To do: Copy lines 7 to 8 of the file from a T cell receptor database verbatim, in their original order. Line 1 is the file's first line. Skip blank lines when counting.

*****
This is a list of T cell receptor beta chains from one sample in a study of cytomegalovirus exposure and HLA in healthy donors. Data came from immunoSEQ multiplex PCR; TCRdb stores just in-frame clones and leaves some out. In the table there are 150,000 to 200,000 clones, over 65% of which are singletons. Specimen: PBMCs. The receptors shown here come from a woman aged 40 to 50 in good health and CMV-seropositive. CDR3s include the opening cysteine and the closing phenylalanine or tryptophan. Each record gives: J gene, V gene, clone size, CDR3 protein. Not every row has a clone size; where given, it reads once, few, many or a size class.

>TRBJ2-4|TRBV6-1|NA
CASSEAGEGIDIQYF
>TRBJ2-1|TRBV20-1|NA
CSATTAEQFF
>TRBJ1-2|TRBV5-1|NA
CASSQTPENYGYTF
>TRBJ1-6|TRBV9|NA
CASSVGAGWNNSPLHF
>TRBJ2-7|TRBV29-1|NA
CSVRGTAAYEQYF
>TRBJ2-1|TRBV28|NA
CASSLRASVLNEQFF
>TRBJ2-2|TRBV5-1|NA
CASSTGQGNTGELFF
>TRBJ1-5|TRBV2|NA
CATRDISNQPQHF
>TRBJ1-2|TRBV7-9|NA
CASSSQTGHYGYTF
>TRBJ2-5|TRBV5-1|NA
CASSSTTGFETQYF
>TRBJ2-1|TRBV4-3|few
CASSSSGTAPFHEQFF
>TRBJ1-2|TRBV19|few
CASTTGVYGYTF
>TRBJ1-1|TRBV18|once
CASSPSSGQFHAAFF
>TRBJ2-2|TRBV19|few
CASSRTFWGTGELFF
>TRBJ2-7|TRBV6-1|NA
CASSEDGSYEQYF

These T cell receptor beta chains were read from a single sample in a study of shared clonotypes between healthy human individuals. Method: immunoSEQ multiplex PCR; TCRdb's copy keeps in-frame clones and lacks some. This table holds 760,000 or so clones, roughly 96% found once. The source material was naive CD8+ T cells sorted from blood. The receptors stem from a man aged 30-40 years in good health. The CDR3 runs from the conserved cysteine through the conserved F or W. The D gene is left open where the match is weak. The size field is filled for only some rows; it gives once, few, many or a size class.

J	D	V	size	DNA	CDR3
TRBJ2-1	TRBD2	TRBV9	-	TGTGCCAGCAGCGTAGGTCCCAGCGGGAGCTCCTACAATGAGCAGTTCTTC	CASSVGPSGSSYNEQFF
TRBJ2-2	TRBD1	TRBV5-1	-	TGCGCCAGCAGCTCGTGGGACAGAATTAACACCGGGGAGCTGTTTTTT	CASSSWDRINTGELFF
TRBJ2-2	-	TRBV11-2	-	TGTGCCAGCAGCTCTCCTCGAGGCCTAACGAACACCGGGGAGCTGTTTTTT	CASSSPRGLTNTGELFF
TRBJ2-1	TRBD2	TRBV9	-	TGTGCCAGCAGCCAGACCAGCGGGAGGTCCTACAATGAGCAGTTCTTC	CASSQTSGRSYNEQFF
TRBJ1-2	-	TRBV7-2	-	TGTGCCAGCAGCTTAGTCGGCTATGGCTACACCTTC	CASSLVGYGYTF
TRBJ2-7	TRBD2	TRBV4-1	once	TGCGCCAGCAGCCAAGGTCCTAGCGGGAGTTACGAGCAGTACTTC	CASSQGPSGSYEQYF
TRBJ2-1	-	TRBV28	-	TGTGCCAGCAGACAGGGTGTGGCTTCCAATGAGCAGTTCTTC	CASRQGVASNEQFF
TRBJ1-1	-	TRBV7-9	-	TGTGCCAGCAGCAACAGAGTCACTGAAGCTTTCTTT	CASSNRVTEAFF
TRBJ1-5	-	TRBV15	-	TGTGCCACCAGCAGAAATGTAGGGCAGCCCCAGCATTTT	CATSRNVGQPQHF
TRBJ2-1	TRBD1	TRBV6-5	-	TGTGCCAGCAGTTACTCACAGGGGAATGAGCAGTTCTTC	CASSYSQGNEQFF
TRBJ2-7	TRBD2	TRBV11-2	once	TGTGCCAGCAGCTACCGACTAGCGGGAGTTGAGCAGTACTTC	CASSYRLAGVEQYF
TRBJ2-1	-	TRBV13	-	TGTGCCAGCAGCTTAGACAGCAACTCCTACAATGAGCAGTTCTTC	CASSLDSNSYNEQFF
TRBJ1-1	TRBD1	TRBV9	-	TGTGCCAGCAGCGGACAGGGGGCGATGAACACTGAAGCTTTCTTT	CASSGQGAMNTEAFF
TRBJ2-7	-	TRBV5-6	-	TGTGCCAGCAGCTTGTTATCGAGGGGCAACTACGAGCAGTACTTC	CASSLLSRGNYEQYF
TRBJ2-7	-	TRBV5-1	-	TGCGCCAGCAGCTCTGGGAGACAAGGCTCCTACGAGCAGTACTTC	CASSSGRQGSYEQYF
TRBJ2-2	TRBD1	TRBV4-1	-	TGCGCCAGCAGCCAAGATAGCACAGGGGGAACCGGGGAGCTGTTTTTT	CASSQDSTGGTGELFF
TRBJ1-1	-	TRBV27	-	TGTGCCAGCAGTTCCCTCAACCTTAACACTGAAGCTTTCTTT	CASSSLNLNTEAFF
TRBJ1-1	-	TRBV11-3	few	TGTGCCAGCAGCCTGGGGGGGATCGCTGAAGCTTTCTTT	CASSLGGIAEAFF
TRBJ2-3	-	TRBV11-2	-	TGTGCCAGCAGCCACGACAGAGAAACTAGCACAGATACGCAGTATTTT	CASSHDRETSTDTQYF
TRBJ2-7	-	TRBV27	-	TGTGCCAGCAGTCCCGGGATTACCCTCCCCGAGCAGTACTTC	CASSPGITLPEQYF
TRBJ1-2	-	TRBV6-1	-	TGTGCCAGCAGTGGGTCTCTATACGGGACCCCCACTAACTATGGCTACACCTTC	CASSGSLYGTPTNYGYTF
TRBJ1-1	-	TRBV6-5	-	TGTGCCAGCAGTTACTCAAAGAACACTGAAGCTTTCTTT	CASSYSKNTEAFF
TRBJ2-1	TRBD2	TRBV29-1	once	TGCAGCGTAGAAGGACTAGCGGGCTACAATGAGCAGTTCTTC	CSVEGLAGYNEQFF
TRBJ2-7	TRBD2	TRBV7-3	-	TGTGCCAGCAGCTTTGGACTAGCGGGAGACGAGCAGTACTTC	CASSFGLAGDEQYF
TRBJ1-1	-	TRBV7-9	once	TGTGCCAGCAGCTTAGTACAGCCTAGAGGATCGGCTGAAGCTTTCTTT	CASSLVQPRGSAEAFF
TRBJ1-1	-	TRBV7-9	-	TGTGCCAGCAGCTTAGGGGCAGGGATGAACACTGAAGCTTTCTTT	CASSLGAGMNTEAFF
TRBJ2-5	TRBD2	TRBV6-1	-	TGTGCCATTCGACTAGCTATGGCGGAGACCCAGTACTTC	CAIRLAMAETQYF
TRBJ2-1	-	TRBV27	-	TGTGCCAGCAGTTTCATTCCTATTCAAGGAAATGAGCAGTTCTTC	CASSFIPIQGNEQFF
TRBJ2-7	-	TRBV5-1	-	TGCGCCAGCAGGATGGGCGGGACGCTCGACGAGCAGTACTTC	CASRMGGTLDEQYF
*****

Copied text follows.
CASSQTPENYGYTF
>TRBJ1-6|TRBV9|NA